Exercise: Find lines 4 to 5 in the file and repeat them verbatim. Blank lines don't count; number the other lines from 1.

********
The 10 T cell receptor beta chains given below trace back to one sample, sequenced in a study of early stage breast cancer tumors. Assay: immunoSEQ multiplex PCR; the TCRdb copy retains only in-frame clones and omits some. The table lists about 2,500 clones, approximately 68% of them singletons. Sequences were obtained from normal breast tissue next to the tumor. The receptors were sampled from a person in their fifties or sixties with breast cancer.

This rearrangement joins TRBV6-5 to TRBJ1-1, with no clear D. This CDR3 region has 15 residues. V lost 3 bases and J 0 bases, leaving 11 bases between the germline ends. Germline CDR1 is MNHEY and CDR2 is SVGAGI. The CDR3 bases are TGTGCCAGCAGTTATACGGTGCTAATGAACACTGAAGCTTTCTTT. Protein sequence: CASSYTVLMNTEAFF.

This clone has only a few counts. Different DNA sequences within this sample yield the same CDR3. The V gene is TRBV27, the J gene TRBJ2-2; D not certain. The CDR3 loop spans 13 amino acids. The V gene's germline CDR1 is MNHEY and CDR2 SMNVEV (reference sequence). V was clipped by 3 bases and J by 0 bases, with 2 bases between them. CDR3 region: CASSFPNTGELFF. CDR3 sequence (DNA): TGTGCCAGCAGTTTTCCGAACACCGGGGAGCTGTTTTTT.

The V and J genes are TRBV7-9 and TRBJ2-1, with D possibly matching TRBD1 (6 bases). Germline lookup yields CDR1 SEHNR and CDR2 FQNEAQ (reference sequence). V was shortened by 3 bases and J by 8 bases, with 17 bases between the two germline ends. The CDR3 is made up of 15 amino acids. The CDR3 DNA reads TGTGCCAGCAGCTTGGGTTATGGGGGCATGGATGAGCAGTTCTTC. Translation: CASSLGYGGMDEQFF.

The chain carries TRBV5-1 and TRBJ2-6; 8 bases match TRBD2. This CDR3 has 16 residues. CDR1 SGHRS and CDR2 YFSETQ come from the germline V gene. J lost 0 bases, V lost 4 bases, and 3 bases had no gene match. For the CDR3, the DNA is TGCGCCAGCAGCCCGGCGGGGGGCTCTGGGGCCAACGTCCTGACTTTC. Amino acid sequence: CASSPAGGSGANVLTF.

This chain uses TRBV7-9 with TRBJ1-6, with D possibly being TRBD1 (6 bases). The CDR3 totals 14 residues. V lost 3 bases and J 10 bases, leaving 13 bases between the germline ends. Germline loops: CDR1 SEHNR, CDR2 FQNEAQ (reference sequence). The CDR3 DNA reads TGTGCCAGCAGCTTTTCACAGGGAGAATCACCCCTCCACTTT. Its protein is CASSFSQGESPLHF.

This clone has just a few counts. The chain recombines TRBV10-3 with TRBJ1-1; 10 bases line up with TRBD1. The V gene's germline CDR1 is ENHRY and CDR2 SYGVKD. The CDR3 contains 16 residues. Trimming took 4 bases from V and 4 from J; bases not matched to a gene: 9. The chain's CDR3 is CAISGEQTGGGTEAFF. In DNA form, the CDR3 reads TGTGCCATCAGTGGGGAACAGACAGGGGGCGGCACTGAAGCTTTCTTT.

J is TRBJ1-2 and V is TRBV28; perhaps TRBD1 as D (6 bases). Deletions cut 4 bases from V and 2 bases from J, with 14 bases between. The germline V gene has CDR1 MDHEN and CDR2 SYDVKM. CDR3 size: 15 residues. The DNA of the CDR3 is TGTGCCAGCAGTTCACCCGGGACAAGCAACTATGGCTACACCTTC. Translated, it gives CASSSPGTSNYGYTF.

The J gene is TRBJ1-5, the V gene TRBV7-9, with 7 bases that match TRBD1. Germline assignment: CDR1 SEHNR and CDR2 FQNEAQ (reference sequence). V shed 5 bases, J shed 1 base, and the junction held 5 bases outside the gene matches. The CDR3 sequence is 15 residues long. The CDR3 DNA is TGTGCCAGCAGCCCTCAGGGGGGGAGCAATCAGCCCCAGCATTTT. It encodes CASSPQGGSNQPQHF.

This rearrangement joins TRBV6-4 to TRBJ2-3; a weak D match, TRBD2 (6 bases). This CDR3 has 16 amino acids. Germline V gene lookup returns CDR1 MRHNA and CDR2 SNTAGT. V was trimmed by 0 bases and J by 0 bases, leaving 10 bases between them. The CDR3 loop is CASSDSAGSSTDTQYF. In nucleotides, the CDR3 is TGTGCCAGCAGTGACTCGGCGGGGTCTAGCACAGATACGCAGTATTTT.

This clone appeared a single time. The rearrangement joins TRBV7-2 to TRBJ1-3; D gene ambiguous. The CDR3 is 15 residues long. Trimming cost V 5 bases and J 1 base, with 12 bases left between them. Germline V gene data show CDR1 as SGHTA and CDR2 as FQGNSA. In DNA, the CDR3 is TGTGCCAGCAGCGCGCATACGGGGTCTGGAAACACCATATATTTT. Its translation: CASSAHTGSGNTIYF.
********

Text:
The V and J genes are TRBV7-9 and TRBJ2-1, with D possibly matching TRBD1 (6 bases). Germline lookup yields CDR1 SEHNR and CDR2 FQNEAQ (reference sequence). V was shortened by 3 bases and J by 8 bases, with 17 bases between the two germline ends. The CDR3 is made up of 15 amino acids. The CDR3 DNA reads TGTGCCAGCAGCTTGGGTTATGGGGGCATGGATGAGCAGTTCTTC. Translation: CASSLGYGGMDEQFF.

The chain carries TRBV5-1 and TRBJ2-6; 8 bases match TRBD2. This CDR3 has 16 residues. CDR1 SGHRS and CDR2 YFSETQ come from the germline V gene. J lost 0 bases, V lost 4 bases, and 3 bases had no gene match. For the CDR3, the DNA is TGCGCCAGCAGCCCGGCGGGGGGCTCTGGGGCCAACGTCCTGACTTTC. Amino acid sequence: CASSPAGGSGANVLTF.